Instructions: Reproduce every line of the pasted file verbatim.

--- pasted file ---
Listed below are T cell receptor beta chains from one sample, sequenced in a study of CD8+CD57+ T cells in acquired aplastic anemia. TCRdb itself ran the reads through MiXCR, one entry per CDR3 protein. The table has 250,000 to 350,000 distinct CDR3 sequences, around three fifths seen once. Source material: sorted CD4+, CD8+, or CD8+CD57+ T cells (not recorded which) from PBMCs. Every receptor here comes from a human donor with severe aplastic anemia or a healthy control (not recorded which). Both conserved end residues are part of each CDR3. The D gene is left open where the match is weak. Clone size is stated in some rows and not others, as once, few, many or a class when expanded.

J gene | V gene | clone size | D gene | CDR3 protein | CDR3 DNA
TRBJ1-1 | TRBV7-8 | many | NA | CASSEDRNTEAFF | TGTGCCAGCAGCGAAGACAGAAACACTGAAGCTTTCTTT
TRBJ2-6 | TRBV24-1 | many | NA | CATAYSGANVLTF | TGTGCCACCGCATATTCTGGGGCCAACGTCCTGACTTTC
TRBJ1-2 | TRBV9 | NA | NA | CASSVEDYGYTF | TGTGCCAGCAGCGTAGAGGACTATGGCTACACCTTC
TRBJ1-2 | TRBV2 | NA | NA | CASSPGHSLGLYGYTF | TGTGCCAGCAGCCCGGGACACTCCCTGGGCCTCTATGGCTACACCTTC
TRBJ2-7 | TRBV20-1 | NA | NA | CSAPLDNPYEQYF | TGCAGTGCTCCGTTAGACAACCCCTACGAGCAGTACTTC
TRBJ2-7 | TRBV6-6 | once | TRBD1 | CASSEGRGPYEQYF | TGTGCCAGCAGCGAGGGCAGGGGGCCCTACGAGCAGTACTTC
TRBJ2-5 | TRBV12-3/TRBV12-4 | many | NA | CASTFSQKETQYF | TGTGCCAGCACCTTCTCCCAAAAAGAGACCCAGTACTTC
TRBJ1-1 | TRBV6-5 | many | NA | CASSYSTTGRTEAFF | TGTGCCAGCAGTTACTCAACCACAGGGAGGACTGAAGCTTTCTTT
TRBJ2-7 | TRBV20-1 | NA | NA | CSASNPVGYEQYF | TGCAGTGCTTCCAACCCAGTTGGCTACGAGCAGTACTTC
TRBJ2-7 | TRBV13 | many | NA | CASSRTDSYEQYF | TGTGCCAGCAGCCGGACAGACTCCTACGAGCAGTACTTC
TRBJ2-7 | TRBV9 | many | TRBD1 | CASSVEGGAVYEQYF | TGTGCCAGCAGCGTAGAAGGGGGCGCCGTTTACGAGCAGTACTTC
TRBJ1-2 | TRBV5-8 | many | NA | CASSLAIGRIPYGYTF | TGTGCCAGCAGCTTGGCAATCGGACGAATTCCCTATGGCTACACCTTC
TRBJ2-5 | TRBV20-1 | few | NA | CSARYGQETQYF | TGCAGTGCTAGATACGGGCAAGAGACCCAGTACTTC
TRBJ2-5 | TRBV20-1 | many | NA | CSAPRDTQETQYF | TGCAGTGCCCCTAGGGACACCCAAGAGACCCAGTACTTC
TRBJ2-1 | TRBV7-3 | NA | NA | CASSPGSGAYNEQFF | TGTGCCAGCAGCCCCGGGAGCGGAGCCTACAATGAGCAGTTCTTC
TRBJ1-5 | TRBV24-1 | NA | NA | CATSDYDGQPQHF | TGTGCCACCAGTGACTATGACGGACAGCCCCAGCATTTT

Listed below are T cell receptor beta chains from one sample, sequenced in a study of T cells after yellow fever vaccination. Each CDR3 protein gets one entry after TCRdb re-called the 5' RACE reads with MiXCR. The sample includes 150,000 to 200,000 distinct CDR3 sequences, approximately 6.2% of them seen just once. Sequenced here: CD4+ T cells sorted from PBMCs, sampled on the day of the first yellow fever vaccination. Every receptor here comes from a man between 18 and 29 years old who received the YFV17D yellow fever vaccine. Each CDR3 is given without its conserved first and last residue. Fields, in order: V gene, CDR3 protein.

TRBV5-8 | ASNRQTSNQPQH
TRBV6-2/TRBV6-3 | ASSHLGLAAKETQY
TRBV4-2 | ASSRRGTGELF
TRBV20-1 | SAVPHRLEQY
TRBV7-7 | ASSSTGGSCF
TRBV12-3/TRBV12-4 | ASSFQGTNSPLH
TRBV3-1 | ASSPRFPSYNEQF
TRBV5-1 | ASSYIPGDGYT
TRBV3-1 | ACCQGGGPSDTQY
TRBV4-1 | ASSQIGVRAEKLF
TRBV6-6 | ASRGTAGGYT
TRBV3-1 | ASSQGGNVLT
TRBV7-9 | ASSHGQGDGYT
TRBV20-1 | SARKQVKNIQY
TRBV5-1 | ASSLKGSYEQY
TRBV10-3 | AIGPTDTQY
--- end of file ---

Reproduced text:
Listed below are T cell receptor beta chains from one sample, sequenced in a study of CD8+CD57+ T cells in acquired aplastic anemia. TCRdb itself ran the reads through MiXCR, one entry per CDR3 protein. The table has 250,000 to 350,000 distinct CDR3 sequences, around three fifths seen once. Source material: sorted CD4+, CD8+, or CD8+CD57+ T cells (not recorded which) from PBMCs. Every receptor here comes from a human donor with severe aplastic anemia or a healthy control (not recorded which). Both conserved end residues are part of each CDR3. The D gene is left open where the match is weak. Clone size is stated in some rows and not others, as once, few, many or a class when expanded.

J gene | V gene | clone size | D gene | CDR3 protein | CDR3 DNA
TRBJ1-1 | TRBV7-8 | many | NA | CASSEDRNTEAFF | TGTGCCAGCAGCGAAGACAGAAACACTGAAGCTTTCTTT
TRBJ2-6 | TRBV24-1 | many | NA | CATAYSGANVLTF | TGTGCCACCGCATATTCTGGGGCCAACGTCCTGACTTTC
TRBJ1-2 | TRBV9 | NA | NA | CASSVEDYGYTF | TGTGCCAGCAGCGTAGAGGACTATGGCTACACCTTC
TRBJ1-2 | TRBV2 | NA | NA | CASSPGHSLGLYGYTF | TGTGCCAGCAGCCCGGGACACTCCCTGGGCCTCTATGGCTACACCTTC
TRBJ2-7 | TRBV20-1 | NA | NA | CSAPLDNPYEQYF | TGCAGTGCTCCGTTAGACAACCCCTACGAGCAGTACTTC
TRBJ2-7 | TRBV6-6 | once | TRBD1 | CASSEGRGPYEQYF | TGTGCCAGCAGCGAGGGCAGGGGGCCCTACGAGCAGTACTTC
TRBJ2-5 | TRBV12-3/TRBV12-4 | many | NA | CASTFSQKETQYF | TGTGCCAGCACCTTCTCCCAAAAAGAGACCCAGTACTTC
TRBJ1-1 | TRBV6-5 | many | NA | CASSYSTTGRTEAFF | TGTGCCAGCAGTTACTCAACCACAGGGAGGACTGAAGCTTTCTTT
TRBJ2-7 | TRBV20-1 | NA | NA | CSASNPVGYEQYF | TGCAGTGCTTCCAACCCAGTTGGCTACGAGCAGTACTTC
TRBJ2-7 | TRBV13 | many | NA | CASSRTDSYEQYF | TGTGCCAGCAGCCGGACAGACTCCTACGAGCAGTACTTC
TRBJ2-7 | TRBV9 | many | TRBD1 | CASSVEGGAVYEQYF | TGTGCCAGCAGCGTAGAAGGGGGCGCCGTTTACGAGCAGTACTTC
TRBJ1-2 | TRBV5-8 | many | NA | CASSLAIGRIPYGYTF | TGTGCCAGCAGCTTGGCAATCGGACGAATTCCCTATGGCTACACCTTC
TRBJ2-5 | TRBV20-1 | few | NA | CSARYGQETQYF | TGCAGTGCTAGATACGGGCAAGAGACCCAGTACTTC
TRBJ2-5 | TRBV20-1 | many | NA | CSAPRDTQETQYF | TGCAGTGCCCCTAGGGACACCCAAGAGACCCAGTACTTC
TRBJ2-1 | TRBV7-3 | NA | NA | CASSPGSGAYNEQFF | TGTGCCAGCAGCCCCGGGAGCGGAGCCTACAATGAGCAGTTCTTC
TRBJ1-5 | TRBV24-1 | NA | NA | CATSDYDGQPQHF | TGTGCCACCAGTGACTATGACGGACAGCCCCAGCATTTT

Listed below are T cell receptor beta chains from one sample, sequenced in a study of T cells after yellow fever vaccination. Each CDR3 protein gets one entry after TCRdb re-called the 5' RACE reads with MiXCR. The sample includes 150,000 to 200,000 distinct CDR3 sequences, approximately 6.2% of them seen just once. Sequenced here: CD4+ T cells sorted from PBMCs, sampled on the day of the first yellow fever vaccination. Every receptor here comes from a man between 18 and 29 years old who received the YFV17D yellow fever vaccine. Each CDR3 is given without its conserved first and last residue. Fields, in order: V gene, CDR3 protein.

TRBV5-8 | ASNRQTSNQPQH
TRBV6-2/TRBV6-3 | ASSHLGLAAKETQY
TRBV4-2 | ASSRRGTGELF
TRBV20-1 | SAVPHRLEQY
TRBV7-7 | ASSSTGGSCF
TRBV12-3/TRBV12-4 | ASSFQGTNSPLH
TRBV3-1 | ASSPRFPSYNEQF
TRBV5-1 | ASSYIPGDGYT
TRBV3-1 | ACCQGGGPSDTQY
TRBV4-1 | ASSQIGVRAEKLF
TRBV6-6 | ASRGTAGGYT
TRBV3-1 | ASSQGGNVLT
TRBV7-9 | ASSHGQGDGYT
TRBV20-1 | SARKQVKNIQY
TRBV5-1 | ASSLKGSYEQY
TRBV10-3 | AIGPTDTQY